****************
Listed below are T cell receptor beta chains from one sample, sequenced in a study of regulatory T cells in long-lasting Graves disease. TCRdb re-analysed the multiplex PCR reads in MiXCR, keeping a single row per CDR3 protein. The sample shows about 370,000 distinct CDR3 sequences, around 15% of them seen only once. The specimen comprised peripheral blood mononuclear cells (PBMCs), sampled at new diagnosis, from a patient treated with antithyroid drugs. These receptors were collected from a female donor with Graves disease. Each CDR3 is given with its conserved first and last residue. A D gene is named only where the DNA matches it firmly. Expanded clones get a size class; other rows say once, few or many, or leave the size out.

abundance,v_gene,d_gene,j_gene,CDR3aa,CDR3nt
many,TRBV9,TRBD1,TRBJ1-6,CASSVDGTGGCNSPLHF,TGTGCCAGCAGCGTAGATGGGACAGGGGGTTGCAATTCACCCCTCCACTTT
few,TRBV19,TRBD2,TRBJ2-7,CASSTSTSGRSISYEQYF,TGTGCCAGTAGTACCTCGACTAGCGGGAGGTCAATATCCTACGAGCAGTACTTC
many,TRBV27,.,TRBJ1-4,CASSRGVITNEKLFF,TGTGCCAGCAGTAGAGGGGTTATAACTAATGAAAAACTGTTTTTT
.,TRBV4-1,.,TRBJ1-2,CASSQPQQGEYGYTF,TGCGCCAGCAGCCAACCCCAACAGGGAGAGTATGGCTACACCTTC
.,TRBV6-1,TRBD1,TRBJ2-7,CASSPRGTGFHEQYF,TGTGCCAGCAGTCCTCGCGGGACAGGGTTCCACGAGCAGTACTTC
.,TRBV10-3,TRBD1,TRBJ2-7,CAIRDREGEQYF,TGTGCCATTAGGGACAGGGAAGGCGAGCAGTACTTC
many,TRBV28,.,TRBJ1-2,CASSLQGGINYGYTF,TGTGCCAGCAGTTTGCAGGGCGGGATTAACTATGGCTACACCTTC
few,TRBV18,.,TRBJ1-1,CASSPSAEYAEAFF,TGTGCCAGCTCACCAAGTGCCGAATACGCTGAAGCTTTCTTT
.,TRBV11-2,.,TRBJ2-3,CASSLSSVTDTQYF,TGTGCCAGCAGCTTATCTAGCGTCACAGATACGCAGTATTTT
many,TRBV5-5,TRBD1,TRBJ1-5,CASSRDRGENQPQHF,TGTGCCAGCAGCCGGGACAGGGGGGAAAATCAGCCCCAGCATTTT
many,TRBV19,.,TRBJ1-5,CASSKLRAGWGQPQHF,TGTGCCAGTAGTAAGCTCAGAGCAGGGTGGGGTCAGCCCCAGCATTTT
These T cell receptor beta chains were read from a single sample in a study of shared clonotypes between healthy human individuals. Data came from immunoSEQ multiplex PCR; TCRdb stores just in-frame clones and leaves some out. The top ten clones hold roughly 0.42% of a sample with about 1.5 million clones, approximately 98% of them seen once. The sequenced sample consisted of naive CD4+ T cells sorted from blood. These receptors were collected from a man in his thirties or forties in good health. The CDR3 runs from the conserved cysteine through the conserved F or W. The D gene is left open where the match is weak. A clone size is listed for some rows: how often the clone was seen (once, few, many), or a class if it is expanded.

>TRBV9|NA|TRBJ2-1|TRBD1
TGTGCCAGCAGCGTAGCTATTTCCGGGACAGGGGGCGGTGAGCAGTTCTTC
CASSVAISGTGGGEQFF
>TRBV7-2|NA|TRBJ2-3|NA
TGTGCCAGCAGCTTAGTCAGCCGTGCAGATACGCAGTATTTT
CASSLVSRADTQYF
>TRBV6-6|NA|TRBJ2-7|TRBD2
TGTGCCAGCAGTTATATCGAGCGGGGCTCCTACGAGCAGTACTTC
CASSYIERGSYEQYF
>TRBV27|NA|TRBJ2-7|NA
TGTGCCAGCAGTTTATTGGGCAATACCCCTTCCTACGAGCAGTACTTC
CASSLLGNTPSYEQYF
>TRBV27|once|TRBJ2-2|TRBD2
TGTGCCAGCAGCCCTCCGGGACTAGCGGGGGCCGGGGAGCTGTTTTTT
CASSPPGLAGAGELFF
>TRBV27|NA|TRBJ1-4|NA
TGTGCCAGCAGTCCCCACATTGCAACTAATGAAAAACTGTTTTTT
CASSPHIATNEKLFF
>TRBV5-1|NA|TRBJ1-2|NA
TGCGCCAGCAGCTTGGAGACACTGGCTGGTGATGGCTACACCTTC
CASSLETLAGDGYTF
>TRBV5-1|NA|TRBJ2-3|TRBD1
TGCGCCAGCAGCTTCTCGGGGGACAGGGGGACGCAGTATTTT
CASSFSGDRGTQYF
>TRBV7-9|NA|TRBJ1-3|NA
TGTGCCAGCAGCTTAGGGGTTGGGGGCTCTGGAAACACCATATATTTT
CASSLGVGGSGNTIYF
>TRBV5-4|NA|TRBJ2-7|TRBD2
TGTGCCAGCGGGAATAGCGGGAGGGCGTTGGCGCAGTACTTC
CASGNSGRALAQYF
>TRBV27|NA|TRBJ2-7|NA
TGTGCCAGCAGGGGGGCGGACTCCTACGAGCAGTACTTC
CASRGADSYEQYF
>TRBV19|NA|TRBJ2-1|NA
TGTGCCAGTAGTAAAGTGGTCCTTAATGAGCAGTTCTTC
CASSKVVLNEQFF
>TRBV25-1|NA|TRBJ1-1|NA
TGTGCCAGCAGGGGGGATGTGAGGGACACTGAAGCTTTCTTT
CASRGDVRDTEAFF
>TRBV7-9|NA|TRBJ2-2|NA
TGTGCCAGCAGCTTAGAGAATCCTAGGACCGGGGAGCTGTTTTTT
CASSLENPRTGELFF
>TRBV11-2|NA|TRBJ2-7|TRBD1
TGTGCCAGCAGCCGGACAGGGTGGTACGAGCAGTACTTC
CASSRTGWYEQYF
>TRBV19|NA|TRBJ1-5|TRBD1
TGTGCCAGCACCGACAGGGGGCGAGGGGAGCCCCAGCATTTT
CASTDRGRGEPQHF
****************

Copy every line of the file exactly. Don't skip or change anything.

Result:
Listed below are T cell receptor beta chains from one sample, sequenced in a study of regulatory T cells in long-lasting Graves disease. TCRdb re-analysed the multiplex PCR reads in MiXCR, keeping a single row per CDR3 protein. The sample shows about 370,000 distinct CDR3 sequences, around 15% of them seen only once. The specimen comprised peripheral blood mononuclear cells (PBMCs), sampled at new diagnosis, from a patient treated with antithyroid drugs. These receptors were collected from a female donor with Graves disease. Each CDR3 is given with its conserved first and last residue. A D gene is named only where the DNA matches it firmly. Expanded clones get a size class; other rows say once, few or many, or leave the size out.

abundance,v_gene,d_gene,j_gene,CDR3aa,CDR3nt
many,TRBV9,TRBD1,TRBJ1-6,CASSVDGTGGCNSPLHF,TGTGCCAGCAGCGTAGATGGGACAGGGGGTTGCAATTCACCCCTCCACTTT
few,TRBV19,TRBD2,TRBJ2-7,CASSTSTSGRSISYEQYF,TGTGCCAGTAGTACCTCGACTAGCGGGAGGTCAATATCCTACGAGCAGTACTTC
many,TRBV27,.,TRBJ1-4,CASSRGVITNEKLFF,TGTGCCAGCAGTAGAGGGGTTATAACTAATGAAAAACTGTTTTTT
.,TRBV4-1,.,TRBJ1-2,CASSQPQQGEYGYTF,TGCGCCAGCAGCCAACCCCAACAGGGAGAGTATGGCTACACCTTC
.,TRBV6-1,TRBD1,TRBJ2-7,CASSPRGTGFHEQYF,TGTGCCAGCAGTCCTCGCGGGACAGGGTTCCACGAGCAGTACTTC
.,TRBV10-3,TRBD1,TRBJ2-7,CAIRDREGEQYF,TGTGCCATTAGGGACAGGGAAGGCGAGCAGTACTTC
many,TRBV28,.,TRBJ1-2,CASSLQGGINYGYTF,TGTGCCAGCAGTTTGCAGGGCGGGATTAACTATGGCTACACCTTC
few,TRBV18,.,TRBJ1-1,CASSPSAEYAEAFF,TGTGCCAGCTCACCAAGTGCCGAATACGCTGAAGCTTTCTTT
.,TRBV11-2,.,TRBJ2-3,CASSLSSVTDTQYF,TGTGCCAGCAGCTTATCTAGCGTCACAGATACGCAGTATTTT
many,TRBV5-5,TRBD1,TRBJ1-5,CASSRDRGENQPQHF,TGTGCCAGCAGCCGGGACAGGGGGGAAAATCAGCCCCAGCATTTT
many,TRBV19,.,TRBJ1-5,CASSKLRAGWGQPQHF,TGTGCCAGTAGTAAGCTCAGAGCAGGGTGGGGTCAGCCCCAGCATTTT
These T cell receptor beta chains were read from a single sample in a study of shared clonotypes between healthy human individuals. Data came from immunoSEQ multiplex PCR; TCRdb stores just in-frame clones and leaves some out. The top ten clones hold roughly 0.42% of a sample with about 1.5 million clones, approximately 98% of them seen once. The sequenced sample consisted of naive CD4+ T cells sorted from blood. These receptors were collected from a man in his thirties or forties in good health. The CDR3 runs from the conserved cysteine through the conserved F or W. The D gene is left open where the match is weak. A clone size is listed for some rows: how often the clone was seen (once, few, many), or a class if it is expanded.

>TRBV9|NA|TRBJ2-1|TRBD1
TGTGCCAGCAGCGTAGCTATTTCCGGGACAGGGGGCGGTGAGCAGTTCTTC
CASSVAISGTGGGEQFF
>TRBV7-2|NA|TRBJ2-3|NA
TGTGCCAGCAGCTTAGTCAGCCGTGCAGATACGCAGTATTTT
CASSLVSRADTQYF
>TRBV6-6|NA|TRBJ2-7|TRBD2
TGTGCCAGCAGTTATATCGAGCGGGGCTCCTACGAGCAGTACTTC
CASSYIERGSYEQYF
>TRBV27|NA|TRBJ2-7|NA
TGTGCCAGCAGTTTATTGGGCAATACCCCTTCCTACGAGCAGTACTTC
CASSLLGNTPSYEQYF
>TRBV27|once|TRBJ2-2|TRBD2
TGTGCCAGCAGCCCTCCGGGACTAGCGGGGGCCGGGGAGCTGTTTTTT
CASSPPGLAGAGELFF
>TRBV27|NA|TRBJ1-4|NA
TGTGCCAGCAGTCCCCACATTGCAACTAATGAAAAACTGTTTTTT
CASSPHIATNEKLFF
>TRBV5-1|NA|TRBJ1-2|NA
TGCGCCAGCAGCTTGGAGACACTGGCTGGTGATGGCTACACCTTC
CASSLETLAGDGYTF
>TRBV5-1|NA|TRBJ2-3|TRBD1
TGCGCCAGCAGCTTCTCGGGGGACAGGGGGACGCAGTATTTT
CASSFSGDRGTQYF
>TRBV7-9|NA|TRBJ1-3|NA
TGTGCCAGCAGCTTAGGGGTTGGGGGCTCTGGAAACACCATATATTTT
CASSLGVGGSGNTIYF
>TRBV5-4|NA|TRBJ2-7|TRBD2
TGTGCCAGCGGGAATAGCGGGAGGGCGTTGGCGCAGTACTTC
CASGNSGRALAQYF
>TRBV27|NA|TRBJ2-7|NA
TGTGCCAGCAGGGGGGCGGACTCCTACGAGCAGTACTTC
CASRGADSYEQYF
>TRBV19|NA|TRBJ2-1|NA
TGTGCCAGTAGTAAAGTGGTCCTTAATGAGCAGTTCTTC
CASSKVVLNEQFF
>TRBV25-1|NA|TRBJ1-1|NA
TGTGCCAGCAGGGGGGATGTGAGGGACACTGAAGCTTTCTTT
CASRGDVRDTEAFF
>TRBV7-9|NA|TRBJ2-2|NA
TGTGCCAGCAGCTTAGAGAATCCTAGGACCGGGGAGCTGTTTTTT
CASSLENPRTGELFF
>TRBV11-2|NA|TRBJ2-7|TRBD1
TGTGCCAGCAGCCGGACAGGGTGGTACGAGCAGTACTTC
CASSRTGWYEQYF
>TRBV19|NA|TRBJ1-5|TRBD1
TGTGCCAGCACCGACAGGGGGCGAGGGGAGCCCCAGCATTTT
CASTDRGRGEPQHF